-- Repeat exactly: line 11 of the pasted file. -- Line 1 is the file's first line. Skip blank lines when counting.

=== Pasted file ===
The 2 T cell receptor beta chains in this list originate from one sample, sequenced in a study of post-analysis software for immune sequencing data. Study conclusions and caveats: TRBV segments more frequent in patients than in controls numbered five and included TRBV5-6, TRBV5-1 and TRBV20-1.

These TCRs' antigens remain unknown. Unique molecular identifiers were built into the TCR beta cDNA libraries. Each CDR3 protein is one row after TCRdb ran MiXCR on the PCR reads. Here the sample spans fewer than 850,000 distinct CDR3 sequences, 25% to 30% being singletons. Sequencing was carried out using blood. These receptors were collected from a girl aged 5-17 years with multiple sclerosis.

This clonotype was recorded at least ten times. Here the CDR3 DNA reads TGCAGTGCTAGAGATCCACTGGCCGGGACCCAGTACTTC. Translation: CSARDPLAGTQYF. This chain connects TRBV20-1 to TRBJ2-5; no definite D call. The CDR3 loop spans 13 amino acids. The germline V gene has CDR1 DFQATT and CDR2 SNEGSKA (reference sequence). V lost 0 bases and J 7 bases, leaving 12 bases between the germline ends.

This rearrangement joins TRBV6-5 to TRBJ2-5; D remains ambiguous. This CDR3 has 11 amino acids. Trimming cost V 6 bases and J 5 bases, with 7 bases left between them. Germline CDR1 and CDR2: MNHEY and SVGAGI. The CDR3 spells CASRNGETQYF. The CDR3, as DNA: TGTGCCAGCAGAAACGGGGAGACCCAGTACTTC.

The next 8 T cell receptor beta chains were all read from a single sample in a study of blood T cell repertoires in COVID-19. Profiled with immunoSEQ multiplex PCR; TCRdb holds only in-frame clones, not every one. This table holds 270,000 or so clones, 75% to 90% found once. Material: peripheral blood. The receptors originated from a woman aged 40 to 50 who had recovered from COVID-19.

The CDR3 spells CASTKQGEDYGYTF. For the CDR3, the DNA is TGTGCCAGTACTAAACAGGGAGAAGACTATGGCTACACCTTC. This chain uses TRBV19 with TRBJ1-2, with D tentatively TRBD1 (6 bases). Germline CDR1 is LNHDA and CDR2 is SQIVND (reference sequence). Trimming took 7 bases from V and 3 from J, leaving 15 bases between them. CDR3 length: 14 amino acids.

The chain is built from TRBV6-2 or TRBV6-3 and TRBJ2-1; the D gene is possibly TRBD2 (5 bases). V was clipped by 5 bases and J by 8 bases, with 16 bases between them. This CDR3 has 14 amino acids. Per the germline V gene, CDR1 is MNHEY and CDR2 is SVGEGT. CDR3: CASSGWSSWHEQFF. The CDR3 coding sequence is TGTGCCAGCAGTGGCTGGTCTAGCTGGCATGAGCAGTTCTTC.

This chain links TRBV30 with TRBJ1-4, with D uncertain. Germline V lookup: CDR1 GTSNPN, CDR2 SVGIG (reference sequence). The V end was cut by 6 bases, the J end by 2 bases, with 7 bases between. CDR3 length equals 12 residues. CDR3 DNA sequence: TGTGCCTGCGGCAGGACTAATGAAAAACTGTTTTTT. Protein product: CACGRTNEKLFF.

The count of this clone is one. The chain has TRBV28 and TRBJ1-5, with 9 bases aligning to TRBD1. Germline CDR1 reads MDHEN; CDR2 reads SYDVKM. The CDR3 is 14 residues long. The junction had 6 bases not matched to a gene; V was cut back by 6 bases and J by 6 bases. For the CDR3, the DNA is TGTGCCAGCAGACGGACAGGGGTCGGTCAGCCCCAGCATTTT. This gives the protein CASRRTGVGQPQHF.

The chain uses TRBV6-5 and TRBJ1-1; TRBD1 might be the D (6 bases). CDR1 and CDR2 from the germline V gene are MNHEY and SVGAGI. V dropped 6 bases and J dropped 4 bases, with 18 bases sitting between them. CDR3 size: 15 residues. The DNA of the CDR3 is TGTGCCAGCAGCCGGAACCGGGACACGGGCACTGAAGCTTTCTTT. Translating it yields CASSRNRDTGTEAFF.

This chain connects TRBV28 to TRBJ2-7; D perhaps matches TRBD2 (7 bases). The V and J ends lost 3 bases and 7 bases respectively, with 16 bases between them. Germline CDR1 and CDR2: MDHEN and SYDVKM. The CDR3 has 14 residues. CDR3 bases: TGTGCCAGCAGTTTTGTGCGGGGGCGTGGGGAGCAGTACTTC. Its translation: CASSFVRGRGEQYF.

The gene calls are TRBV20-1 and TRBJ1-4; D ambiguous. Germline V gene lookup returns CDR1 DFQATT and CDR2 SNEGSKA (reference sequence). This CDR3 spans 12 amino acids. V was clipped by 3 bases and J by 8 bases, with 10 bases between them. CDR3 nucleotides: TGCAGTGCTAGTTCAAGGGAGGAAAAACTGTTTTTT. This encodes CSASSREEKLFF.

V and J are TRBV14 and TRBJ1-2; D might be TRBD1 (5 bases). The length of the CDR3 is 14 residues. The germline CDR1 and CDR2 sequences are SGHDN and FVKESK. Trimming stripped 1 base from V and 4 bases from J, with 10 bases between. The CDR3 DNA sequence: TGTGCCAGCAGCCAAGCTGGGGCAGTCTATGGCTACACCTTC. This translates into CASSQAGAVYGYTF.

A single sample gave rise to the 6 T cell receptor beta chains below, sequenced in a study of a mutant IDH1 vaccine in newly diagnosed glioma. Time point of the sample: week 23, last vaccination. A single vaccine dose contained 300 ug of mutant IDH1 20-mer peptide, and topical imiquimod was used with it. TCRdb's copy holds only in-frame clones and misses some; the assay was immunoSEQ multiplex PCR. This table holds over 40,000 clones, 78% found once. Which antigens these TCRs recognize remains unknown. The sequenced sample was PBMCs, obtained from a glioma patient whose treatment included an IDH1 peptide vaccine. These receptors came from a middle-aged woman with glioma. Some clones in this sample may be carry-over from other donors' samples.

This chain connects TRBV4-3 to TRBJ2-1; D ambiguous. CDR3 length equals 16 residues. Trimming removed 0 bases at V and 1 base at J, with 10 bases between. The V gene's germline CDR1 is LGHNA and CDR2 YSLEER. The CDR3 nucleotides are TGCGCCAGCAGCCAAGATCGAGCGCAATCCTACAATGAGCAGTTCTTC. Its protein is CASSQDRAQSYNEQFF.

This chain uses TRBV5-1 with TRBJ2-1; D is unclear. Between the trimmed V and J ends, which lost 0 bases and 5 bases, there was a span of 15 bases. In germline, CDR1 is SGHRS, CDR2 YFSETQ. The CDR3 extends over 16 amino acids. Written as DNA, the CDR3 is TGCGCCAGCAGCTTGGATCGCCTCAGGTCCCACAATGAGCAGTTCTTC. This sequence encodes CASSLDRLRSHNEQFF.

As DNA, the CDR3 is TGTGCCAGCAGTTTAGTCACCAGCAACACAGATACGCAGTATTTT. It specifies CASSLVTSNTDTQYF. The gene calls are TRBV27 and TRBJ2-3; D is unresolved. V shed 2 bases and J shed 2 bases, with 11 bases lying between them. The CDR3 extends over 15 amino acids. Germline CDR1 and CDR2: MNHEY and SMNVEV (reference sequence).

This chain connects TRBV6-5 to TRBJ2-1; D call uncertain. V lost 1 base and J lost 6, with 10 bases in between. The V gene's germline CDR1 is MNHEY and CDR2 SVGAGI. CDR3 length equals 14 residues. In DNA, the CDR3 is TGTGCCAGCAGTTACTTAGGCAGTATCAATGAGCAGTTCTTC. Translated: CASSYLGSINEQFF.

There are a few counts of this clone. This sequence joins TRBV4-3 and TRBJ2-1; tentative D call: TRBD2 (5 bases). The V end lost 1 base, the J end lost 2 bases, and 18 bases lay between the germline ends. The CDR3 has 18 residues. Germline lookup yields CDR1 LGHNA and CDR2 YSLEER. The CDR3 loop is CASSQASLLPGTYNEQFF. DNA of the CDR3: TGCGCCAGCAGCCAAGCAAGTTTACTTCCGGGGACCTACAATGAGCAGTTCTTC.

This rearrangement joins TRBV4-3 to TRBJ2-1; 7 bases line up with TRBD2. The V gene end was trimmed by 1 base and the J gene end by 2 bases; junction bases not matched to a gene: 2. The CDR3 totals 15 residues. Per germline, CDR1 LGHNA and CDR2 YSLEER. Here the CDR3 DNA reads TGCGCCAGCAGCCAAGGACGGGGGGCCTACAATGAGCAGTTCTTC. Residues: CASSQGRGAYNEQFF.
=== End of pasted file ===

This chain connects TRBV28 to TRBJ2-7; D perhaps matches TRBD2 (7 bases). The V and J ends lost 3 bases and 7 bases respectively, with 16 bases between them. Germline CDR1 and CDR2: MDHEN and SYDVKM. The CDR3 has 14 residues. CDR3 bases: TGTGCCAGCAGTTTTGTGCGGGGGCGTGGGGAGCAGTACTTC. Its translation: CASSFVRGRGEQYF.